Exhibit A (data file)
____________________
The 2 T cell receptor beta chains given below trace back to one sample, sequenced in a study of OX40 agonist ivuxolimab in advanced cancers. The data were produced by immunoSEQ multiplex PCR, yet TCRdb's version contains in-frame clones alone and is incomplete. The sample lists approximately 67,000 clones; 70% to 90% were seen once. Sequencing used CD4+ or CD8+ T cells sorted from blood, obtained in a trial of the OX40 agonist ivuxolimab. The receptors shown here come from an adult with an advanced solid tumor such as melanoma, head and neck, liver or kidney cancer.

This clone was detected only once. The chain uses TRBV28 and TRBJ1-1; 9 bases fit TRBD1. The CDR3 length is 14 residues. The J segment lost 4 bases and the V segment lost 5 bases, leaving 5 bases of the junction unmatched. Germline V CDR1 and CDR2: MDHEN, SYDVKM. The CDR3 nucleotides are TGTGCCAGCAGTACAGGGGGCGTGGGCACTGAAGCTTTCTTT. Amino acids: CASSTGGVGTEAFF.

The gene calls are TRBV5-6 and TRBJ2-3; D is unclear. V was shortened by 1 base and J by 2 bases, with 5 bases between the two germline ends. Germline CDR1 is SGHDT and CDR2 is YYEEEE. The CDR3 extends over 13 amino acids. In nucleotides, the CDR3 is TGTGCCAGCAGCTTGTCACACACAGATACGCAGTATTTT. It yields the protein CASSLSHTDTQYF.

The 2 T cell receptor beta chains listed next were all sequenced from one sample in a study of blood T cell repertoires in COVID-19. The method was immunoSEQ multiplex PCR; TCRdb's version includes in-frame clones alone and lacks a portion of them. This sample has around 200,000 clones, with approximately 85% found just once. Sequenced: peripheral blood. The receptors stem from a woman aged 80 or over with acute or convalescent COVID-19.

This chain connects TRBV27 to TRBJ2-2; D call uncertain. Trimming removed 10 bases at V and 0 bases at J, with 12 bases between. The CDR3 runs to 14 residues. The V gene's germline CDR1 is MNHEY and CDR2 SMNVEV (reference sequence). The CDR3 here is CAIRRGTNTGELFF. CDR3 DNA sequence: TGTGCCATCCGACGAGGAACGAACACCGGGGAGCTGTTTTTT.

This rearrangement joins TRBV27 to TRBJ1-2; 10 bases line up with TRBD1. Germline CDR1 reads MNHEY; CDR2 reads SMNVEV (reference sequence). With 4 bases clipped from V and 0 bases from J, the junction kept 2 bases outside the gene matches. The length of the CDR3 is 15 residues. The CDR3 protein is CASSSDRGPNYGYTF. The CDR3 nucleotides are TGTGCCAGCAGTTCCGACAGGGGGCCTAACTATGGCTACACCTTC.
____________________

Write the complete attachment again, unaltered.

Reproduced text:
The 2 T cell receptor beta chains given below trace back to one sample, sequenced in a study of OX40 agonist ivuxolimab in advanced cancers. The data were produced by immunoSEQ multiplex PCR, yet TCRdb's version contains in-frame clones alone and is incomplete. The sample lists approximately 67,000 clones; 70% to 90% were seen once. Sequencing used CD4+ or CD8+ T cells sorted from blood, obtained in a trial of the OX40 agonist ivuxolimab. The receptors shown here come from an adult with an advanced solid tumor such as melanoma, head and neck, liver or kidney cancer.

This clone was detected only once. The chain uses TRBV28 and TRBJ1-1; 9 bases fit TRBD1. The CDR3 length is 14 residues. The J segment lost 4 bases and the V segment lost 5 bases, leaving 5 bases of the junction unmatched. Germline V CDR1 and CDR2: MDHEN, SYDVKM. The CDR3 nucleotides are TGTGCCAGCAGTACAGGGGGCGTGGGCACTGAAGCTTTCTTT. Amino acids: CASSTGGVGTEAFF.

The gene calls are TRBV5-6 and TRBJ2-3; D is unclear. V was shortened by 1 base and J by 2 bases, with 5 bases between the two germline ends. Germline CDR1 is SGHDT and CDR2 is YYEEEE. The CDR3 extends over 13 amino acids. In nucleotides, the CDR3 is TGTGCCAGCAGCTTGTCACACACAGATACGCAGTATTTT. It yields the protein CASSLSHTDTQYF.

The 2 T cell receptor beta chains listed next were all sequenced from one sample in a study of blood T cell repertoires in COVID-19. The method was immunoSEQ multiplex PCR; TCRdb's version includes in-frame clones alone and lacks a portion of them. This sample has around 200,000 clones, with approximately 85% found just once. Sequenced: peripheral blood. The receptors stem from a woman aged 80 or over with acute or convalescent COVID-19.

This chain connects TRBV27 to TRBJ2-2; D call uncertain. Trimming removed 10 bases at V and 0 bases at J, with 12 bases between. The CDR3 runs to 14 residues. The V gene's germline CDR1 is MNHEY and CDR2 SMNVEV (reference sequence). The CDR3 here is CAIRRGTNTGELFF. CDR3 DNA sequence: TGTGCCATCCGACGAGGAACGAACACCGGGGAGCTGTTTTTT.

This rearrangement joins TRBV27 to TRBJ1-2; 10 bases line up with TRBD1. Germline CDR1 reads MNHEY; CDR2 reads SMNVEV (reference sequence). With 4 bases clipped from V and 0 bases from J, the junction kept 2 bases outside the gene matches. The length of the CDR3 is 15 residues. The CDR3 protein is CASSSDRGPNYGYTF. The CDR3 nucleotides are TGTGCCAGCAGTTCCGACAGGGGGCCTAACTATGGCTACACCTTC.